“These items were probably used in rituals to remember the dead. Some individuals were later buried with these items, or other remains of one of their ancestors.”
To explore this theory, the researchers returned to the subjects’ teeth, where another surprising clue turned up, this time about their diet.
The team analyzed teeth from two of the people who were buried with extra skulls — one male and one female — and focused on their levels of nitrogen, which can provide insights into the quality of nutrition that they received in childhood.
High levels of nitrogen found in the deepest, oldest layers of teeth — which form during infancy — correlate with a diet rich in breast milk, Eerkens explained. Low nitrogen levels, meanwhile, suggest a diet consisting of solid foods, such as acorns and roots.
The results showed that both of the people experienced a sudden drop in nitrogen in their diet when they were between 12 months to 21 months old.
To Eerkens, this means that both subjects had been weaned from their mothers, suddenly and at an unusually young age.
“We were surprised to learn that of the two we tested who were buried with an extra skull, both showed that they had been weaned at a very early age, earlier than anyone else we studied at the site,” he said.
This made the team wonder if there was a connection between being separated from a mother at a young age, and being buried with someone else’s head.
“One hypothesis we came up with is that their mothers may have died early, while they were still breastfeeding,” Eerkens said.
“As a result, they may have been adopted into another family.”
By this thinking, removing the skull from one of the person’s parents — whether biological or adopted — and burying it with them, may have been a way to re-unite child and parent after death.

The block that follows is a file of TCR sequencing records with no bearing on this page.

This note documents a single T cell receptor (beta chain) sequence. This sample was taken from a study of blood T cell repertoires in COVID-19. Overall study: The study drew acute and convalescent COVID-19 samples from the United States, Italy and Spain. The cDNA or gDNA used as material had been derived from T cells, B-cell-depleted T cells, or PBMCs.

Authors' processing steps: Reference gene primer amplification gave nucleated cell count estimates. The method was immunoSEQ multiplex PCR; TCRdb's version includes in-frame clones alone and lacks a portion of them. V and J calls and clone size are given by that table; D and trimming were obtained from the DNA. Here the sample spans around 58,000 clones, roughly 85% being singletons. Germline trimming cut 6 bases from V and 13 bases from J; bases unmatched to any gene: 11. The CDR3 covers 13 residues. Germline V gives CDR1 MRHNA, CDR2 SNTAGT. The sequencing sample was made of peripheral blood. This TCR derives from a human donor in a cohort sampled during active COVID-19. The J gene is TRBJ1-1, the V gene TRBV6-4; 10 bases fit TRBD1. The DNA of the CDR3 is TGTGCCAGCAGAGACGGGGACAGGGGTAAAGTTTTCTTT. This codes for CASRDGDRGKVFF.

“When the people who had been weaned early died themselves, there may have been conflict about where they should be buried: with their biological kin or their adopted families,” Eerkens explained.
“Burial with an extra skull from either their genetic or adopted families may have been a way to resolve this.”
Of course, such a scenario is purely speculative. But it could be tested, with the help of DNA evidence, Eerkens noted.
In the meantime, he said, the burials at Marsh Creek bear witness to the many forms that veneration can take, some of which may be difficult to recognize across cultures.
“I think it shows the strong connection native Californians had to their ancestors, and how they invested time and ritual effort in expressing that connection,” he said.
“That they kept mementos, like calottes fashioned into skull bowls, speaks to the importance of ancestors and the strong ties people had to their past.
“This is a theme that continues, of course, to the present. Native Californians today continue to have intimate and emotional ties to their ancestors and places that their ancestors lived.”
And the fact that Marsh Creek’s macabre artifacts were once thought to be war trophies is a reminder that, when studying a culture across the millennia, things are not always as they first appear.
“This is how archaeological science works,” Eerkens said.
“We have hypotheses about past human behavior, but we are always trying to falsify those hypotheses using independent lines of data.
“That’s how we advance our knowledge and understanding of the past.”
Eerkens and his colleagues report their findings in the journal American Antiquity.